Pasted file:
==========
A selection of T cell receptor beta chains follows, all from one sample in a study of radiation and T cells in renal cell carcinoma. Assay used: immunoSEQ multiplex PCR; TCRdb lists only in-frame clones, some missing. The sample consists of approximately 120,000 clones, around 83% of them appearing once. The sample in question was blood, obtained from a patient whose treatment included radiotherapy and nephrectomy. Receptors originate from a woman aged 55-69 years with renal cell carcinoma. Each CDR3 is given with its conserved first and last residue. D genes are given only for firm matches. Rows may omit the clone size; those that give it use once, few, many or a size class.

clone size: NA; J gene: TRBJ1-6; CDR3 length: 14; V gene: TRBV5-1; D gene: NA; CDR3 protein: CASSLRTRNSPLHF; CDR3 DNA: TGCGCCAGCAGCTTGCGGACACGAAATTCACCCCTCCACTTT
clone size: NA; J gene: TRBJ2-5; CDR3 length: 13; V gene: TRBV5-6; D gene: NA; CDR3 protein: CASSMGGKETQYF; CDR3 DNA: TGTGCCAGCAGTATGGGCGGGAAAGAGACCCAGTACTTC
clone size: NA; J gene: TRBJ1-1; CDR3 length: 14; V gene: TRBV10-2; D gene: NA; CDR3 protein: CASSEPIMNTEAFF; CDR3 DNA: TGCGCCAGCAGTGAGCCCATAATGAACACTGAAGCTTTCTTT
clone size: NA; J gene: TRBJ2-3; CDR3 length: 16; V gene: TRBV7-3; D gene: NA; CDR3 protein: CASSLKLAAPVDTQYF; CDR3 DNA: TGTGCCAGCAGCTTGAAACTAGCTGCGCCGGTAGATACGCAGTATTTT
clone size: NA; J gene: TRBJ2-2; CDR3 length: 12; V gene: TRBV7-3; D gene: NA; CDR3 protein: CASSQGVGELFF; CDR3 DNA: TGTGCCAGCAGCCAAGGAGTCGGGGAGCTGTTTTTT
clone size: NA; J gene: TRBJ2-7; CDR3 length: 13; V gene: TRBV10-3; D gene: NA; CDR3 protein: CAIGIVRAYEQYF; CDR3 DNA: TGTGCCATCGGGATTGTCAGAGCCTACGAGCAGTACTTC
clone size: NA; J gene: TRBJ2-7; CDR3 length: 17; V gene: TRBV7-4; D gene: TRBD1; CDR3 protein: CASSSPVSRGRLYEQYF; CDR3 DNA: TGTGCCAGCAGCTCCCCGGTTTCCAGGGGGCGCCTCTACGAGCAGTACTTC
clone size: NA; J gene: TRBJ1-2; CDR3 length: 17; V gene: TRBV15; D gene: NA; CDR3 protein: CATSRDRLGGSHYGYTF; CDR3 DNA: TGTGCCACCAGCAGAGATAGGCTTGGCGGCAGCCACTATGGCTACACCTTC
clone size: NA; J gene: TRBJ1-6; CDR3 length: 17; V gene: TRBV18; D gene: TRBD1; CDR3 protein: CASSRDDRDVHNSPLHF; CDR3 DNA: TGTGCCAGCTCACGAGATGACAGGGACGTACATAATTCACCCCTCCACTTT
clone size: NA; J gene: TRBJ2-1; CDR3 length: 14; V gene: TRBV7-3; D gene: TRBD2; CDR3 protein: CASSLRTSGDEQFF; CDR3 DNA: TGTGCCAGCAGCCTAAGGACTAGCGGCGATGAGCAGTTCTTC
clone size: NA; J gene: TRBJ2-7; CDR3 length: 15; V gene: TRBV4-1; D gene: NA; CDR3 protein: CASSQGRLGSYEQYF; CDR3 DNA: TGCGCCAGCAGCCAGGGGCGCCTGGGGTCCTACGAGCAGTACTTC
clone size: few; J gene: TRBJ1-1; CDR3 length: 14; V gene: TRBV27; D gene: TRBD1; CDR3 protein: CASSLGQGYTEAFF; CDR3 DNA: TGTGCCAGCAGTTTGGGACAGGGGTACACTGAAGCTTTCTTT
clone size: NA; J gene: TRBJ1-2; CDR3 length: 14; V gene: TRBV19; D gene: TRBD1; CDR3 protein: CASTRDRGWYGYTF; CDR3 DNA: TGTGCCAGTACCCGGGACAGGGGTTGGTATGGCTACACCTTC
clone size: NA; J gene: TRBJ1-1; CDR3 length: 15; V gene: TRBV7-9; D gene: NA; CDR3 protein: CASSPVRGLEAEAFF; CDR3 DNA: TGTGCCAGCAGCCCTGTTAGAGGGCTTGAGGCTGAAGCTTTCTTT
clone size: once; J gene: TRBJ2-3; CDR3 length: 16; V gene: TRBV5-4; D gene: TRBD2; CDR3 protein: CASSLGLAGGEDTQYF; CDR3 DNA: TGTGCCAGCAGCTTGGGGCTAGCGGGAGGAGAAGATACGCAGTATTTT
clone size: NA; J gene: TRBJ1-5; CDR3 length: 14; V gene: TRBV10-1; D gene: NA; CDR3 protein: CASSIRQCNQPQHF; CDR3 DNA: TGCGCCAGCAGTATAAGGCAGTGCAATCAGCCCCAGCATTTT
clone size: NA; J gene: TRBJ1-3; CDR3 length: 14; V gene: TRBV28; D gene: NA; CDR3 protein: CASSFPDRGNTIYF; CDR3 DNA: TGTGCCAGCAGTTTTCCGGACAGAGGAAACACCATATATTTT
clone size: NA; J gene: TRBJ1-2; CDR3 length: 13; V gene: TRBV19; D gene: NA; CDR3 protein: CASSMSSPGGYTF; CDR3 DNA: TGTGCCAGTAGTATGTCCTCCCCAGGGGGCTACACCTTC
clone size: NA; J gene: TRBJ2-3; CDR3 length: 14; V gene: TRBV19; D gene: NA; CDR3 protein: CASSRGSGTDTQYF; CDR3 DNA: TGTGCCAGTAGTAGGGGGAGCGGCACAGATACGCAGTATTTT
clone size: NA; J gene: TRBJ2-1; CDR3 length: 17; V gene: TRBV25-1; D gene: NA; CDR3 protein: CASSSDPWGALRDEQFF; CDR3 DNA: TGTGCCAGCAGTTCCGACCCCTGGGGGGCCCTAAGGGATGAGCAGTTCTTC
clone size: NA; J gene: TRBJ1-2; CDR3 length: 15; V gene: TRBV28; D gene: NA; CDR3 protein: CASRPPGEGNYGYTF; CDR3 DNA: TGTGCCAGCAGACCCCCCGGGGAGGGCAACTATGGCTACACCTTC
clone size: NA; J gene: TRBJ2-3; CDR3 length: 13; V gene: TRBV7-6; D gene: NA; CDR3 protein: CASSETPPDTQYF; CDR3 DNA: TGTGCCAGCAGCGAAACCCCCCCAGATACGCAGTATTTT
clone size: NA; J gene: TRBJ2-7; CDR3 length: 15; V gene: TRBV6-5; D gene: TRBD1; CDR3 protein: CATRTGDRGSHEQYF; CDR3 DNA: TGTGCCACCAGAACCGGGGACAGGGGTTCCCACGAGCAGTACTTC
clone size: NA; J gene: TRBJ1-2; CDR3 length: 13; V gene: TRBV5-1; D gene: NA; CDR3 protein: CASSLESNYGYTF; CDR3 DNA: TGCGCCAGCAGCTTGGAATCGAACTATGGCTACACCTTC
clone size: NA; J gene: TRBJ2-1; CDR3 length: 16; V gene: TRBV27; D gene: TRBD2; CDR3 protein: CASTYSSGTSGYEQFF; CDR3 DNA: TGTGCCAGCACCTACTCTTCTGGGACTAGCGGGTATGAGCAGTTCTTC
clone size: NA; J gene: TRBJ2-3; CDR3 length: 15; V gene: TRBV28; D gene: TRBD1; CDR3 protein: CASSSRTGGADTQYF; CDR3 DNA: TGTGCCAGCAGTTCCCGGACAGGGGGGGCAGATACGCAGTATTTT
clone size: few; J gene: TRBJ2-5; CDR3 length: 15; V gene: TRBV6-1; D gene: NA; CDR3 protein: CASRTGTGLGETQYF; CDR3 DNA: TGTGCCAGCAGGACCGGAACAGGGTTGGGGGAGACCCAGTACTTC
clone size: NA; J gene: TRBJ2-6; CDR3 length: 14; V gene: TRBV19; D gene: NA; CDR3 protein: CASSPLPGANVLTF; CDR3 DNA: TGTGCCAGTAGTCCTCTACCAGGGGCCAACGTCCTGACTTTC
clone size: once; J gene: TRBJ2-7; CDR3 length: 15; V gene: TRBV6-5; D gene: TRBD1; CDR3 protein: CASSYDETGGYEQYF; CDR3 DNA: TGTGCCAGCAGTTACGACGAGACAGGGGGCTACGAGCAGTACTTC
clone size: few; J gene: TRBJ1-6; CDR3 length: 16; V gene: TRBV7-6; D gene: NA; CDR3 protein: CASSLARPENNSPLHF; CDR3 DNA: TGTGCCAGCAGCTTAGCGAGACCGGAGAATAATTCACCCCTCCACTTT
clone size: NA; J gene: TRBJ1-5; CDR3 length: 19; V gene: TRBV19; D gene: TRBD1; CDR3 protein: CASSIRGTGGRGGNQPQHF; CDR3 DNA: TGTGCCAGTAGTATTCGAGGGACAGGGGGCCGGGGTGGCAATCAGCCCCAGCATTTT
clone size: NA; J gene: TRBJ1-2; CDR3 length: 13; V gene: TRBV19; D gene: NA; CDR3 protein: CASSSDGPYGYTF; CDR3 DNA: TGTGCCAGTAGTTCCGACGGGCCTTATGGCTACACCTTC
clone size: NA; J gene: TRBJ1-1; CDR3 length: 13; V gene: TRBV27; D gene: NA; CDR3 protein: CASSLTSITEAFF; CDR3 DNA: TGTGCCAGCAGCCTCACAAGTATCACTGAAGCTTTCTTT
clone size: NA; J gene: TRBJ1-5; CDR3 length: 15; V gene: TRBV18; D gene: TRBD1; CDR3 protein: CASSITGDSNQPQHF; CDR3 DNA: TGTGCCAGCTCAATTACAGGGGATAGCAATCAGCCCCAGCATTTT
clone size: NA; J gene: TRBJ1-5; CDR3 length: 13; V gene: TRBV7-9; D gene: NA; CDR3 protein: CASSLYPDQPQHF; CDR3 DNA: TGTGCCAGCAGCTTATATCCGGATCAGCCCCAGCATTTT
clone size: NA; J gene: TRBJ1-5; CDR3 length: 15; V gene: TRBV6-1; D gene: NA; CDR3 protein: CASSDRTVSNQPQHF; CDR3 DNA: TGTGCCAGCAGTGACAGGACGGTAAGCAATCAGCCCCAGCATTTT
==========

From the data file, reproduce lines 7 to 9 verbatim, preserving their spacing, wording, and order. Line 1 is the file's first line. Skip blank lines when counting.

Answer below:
clone size: NA; J gene: TRBJ2-7; CDR3 length: 13; V gene: TRBV10-3; D gene: NA; CDR3 protein: CAIGIVRAYEQYF; CDR3 DNA: TGTGCCATCGGGATTGTCAGAGCCTACGAGCAGTACTTC
clone size: NA; J gene: TRBJ2-7; CDR3 length: 17; V gene: TRBV7-4; D gene: TRBD1; CDR3 protein: CASSSPVSRGRLYEQYF; CDR3 DNA: TGTGCCAGCAGCTCCCCGGTTTCCAGGGGGCGCCTCTACGAGCAGTACTTC
clone size: NA; J gene: TRBJ1-2; CDR3 length: 17; V gene: TRBV15; D gene: NA; CDR3 protein: CATSRDRLGGSHYGYTF; CDR3 DNA: TGTGCCACCAGCAGAGATAGGCTTGGCGGCAGCCACTATGGCTACACCTTC